Now all that was left was to change boats again within the semi-protected corner in front of the Durban Undersea Club where the exposed Vetch’s Pier blocks the north-easterly chop. Finally I was at the helm of the Thunder Cat 800 to experience her for myself.
Using the block at the end of Vetch’s Pier as a marker, I held the Thunder Cat in position with reverse and forward thrust to play with the small but steep sets that were coming through. When a gap presented itself, I thrust the throttles forward and shot out past the block, swung to port and ran fast down the channel between the swells that were bouncing up over Limestone Reef.
Keeping slightly to starboard, I took the swells at an oblique angle and raced out to deeper water.
With that confidence and lots of torque behind me, I played around in the waves peaking over Limestone for a while to test just how well she would turn in front of a big swell. Then we backtracked out to sea, taking on the relentless series of waves until we were out beyond where they were waiting to break.
Considering her eight-metre length, I was pleasantly surprised at the ease with which I was able to pull her around with some fancy throttle application, and then, using all her torque, get her out of the hole and onto the plane very quickly.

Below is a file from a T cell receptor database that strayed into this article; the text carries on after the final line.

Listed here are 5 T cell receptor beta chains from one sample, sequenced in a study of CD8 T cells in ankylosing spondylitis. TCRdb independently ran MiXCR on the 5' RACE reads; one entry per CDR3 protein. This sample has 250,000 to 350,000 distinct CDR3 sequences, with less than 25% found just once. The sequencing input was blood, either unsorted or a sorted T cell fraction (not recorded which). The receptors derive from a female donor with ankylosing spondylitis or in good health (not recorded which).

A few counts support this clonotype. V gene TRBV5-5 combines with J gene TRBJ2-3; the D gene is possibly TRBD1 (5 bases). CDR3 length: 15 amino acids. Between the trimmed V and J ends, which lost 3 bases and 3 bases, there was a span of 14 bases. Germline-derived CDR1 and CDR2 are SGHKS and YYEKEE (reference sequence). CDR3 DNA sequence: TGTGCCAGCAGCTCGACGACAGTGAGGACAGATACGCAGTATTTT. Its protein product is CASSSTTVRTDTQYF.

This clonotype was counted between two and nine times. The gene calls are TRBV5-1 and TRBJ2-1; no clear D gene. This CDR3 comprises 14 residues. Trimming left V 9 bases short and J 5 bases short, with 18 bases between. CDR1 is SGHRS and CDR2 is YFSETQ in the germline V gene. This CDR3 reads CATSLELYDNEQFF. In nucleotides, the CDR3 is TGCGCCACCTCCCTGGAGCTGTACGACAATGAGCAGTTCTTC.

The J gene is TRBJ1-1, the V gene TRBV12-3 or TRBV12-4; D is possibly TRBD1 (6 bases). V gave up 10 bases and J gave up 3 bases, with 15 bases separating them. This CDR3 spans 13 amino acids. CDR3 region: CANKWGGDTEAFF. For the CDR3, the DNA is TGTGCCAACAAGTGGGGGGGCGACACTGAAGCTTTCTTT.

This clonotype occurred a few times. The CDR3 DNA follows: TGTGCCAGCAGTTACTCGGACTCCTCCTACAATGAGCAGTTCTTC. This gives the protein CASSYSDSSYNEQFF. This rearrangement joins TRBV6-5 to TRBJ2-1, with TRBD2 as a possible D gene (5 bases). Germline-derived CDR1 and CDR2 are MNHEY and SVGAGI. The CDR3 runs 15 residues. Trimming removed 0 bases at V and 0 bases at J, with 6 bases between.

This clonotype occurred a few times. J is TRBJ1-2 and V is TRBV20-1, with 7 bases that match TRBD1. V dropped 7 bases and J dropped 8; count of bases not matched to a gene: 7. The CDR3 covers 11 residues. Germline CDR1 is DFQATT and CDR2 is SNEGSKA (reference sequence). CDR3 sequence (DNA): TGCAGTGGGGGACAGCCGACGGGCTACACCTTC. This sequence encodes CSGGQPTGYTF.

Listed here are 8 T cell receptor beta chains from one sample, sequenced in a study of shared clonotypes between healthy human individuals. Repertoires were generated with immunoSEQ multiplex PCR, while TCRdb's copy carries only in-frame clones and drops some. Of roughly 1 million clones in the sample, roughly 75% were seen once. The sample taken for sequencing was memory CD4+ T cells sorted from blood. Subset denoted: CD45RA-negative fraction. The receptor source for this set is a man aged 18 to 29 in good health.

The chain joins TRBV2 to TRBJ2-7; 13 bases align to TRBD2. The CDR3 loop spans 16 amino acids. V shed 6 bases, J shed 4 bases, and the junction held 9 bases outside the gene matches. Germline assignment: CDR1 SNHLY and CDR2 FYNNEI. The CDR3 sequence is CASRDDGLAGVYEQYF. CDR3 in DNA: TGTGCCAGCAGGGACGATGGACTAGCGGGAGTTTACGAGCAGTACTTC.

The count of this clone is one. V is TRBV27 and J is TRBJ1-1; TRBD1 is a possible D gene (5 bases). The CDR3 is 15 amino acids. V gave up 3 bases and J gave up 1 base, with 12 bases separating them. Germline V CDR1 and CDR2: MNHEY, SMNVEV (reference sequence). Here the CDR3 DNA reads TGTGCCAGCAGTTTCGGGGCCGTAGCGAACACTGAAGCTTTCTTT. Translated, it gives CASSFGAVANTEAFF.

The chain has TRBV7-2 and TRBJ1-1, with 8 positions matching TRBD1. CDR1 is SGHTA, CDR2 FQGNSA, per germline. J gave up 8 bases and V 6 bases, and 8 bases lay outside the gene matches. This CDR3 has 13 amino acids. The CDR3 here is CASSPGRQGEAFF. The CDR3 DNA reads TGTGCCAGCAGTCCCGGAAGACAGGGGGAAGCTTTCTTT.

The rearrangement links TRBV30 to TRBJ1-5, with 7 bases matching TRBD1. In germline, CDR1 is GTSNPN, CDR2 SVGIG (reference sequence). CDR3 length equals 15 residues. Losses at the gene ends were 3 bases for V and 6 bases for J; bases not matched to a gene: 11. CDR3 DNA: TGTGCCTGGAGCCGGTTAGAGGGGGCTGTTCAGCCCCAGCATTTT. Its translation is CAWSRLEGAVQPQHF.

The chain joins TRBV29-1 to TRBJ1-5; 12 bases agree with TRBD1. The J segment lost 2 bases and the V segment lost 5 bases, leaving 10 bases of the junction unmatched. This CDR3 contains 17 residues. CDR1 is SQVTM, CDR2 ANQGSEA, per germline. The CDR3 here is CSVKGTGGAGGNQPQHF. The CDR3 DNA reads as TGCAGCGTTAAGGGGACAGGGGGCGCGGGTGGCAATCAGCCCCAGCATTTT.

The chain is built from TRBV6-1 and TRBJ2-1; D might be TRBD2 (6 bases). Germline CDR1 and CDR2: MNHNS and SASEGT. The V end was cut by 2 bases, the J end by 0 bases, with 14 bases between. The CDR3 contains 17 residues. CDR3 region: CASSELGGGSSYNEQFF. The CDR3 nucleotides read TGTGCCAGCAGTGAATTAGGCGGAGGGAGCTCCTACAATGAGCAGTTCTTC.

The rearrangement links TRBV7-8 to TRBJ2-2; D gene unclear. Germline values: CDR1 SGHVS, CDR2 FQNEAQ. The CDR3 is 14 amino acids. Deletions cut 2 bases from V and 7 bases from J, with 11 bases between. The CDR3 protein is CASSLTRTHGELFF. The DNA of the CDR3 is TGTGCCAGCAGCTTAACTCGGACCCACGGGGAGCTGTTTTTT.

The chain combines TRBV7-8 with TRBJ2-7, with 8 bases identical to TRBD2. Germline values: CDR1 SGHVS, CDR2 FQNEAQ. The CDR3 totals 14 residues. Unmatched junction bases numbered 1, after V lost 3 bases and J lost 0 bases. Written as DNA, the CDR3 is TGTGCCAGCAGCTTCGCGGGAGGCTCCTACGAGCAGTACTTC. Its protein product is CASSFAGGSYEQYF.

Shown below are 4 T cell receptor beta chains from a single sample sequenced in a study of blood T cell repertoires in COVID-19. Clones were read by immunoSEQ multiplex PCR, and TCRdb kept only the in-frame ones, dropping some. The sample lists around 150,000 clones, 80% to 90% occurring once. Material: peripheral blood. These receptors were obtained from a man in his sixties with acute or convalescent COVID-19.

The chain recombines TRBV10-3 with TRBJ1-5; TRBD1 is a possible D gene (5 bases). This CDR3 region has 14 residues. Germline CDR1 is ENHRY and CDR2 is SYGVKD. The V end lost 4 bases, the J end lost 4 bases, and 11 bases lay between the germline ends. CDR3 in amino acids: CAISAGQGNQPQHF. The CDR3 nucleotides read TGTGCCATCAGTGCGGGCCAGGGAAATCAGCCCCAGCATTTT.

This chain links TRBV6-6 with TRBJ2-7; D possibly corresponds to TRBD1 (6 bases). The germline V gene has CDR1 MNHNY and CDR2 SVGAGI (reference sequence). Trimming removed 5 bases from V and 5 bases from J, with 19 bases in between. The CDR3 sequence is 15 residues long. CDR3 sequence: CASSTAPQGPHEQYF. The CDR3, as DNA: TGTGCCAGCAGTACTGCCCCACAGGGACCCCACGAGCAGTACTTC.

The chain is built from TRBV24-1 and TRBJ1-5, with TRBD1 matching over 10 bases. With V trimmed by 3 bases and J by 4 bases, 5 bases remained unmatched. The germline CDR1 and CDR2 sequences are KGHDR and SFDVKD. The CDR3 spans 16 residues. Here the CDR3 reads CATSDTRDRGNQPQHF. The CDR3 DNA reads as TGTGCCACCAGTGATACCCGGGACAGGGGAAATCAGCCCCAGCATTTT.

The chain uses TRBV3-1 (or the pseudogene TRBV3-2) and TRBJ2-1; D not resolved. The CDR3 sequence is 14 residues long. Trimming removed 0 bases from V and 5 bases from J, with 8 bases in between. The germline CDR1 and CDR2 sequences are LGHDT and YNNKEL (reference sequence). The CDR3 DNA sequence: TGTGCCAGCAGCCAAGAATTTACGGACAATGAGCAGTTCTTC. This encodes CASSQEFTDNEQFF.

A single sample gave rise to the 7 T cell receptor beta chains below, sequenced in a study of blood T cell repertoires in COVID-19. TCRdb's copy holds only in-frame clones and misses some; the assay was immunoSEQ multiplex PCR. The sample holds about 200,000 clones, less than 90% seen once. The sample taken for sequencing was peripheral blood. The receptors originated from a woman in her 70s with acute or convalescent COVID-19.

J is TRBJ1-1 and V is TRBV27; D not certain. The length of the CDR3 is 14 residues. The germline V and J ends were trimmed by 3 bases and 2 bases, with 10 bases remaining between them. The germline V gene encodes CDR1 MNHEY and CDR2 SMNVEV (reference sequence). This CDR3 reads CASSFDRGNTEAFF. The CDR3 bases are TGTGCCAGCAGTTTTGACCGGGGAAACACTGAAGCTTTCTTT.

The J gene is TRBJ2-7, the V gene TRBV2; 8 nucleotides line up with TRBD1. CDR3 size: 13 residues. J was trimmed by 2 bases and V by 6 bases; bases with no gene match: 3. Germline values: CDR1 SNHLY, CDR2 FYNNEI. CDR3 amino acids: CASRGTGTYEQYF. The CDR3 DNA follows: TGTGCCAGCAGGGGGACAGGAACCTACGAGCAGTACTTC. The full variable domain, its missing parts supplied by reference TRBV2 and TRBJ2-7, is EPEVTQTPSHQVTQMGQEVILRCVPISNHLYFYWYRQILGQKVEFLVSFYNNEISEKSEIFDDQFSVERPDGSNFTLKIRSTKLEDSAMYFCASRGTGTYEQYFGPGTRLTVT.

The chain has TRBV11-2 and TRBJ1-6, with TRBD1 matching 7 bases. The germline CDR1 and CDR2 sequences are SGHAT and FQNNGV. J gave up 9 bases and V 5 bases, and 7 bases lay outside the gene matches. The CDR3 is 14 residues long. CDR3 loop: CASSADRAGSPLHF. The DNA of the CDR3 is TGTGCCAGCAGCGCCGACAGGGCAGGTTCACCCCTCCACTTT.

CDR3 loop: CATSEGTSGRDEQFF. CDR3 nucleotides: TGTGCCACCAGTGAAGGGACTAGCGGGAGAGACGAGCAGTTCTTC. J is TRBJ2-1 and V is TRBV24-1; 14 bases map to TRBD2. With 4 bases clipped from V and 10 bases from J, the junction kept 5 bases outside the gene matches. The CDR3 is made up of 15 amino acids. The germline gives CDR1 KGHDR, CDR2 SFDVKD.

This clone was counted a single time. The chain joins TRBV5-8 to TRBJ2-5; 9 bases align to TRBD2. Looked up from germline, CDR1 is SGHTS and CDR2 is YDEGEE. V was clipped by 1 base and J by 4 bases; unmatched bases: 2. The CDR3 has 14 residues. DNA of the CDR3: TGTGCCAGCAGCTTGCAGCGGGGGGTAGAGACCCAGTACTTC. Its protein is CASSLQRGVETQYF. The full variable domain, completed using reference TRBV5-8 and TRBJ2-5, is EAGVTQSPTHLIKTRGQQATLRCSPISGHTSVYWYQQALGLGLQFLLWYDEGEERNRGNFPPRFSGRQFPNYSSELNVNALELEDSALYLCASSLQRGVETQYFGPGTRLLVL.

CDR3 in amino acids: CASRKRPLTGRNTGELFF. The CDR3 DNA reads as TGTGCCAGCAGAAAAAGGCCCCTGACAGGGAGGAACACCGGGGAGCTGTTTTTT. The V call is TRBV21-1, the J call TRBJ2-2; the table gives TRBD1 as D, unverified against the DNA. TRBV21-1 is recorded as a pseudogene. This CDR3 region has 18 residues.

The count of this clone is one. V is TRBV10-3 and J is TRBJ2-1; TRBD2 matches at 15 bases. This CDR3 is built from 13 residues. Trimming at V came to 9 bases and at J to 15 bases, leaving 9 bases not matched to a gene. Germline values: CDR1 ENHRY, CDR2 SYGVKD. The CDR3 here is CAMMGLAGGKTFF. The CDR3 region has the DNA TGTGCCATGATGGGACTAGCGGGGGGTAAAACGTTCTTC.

Taking the swell at about 30º off the vertical face of the waves, she used her starboard sponson to slide us over the crests, all the while retaining a fair speed until out at sea. I even tried taking the swells straight on to see what 26ft of boat was capable of. It’s a lot of boat to force up into the air and over the wave, but as the swell passed under us and forced the transom up, she landed a lot more softly than I could ever have imagined, and still retained a fair amount of forward momentum.
Next I pointed her bows northwards towards Umhlanga lighthouse and reduced her motor trim positioning to zero. With the wind and chop on her starboard bow and the swell directly on her beam, I gradually increased speed until we were running at between 17 and 20 knots with the revs on 3 000rpm.
With that as a basis I started playing with the motor trims until I found a setting that allowed me to maintain that kind of speed but maximised comfort. While on this course I had the starboard motor trimmed out a fraction more than the port motor in order to stabilise her transom into the beam sea. Thereafter, I only played with the synchronisation trim button to maximise her ride. By increasing revs I could get a lot more speed, obviously, but at higher speeds, even after setting the trims down a fraction, we were coming over the top of the crests at such speed that the boat had no alternative but to come down with a resounding pound.
Then we headed directly into the beastly easterly, a course no boat likes — and the Thunder Cat 800 was no exception. After dropping her speed to about 14 knots, we could have remained on course for a prolonged period, if the need arose, without destroying either those aboard or the craft itself.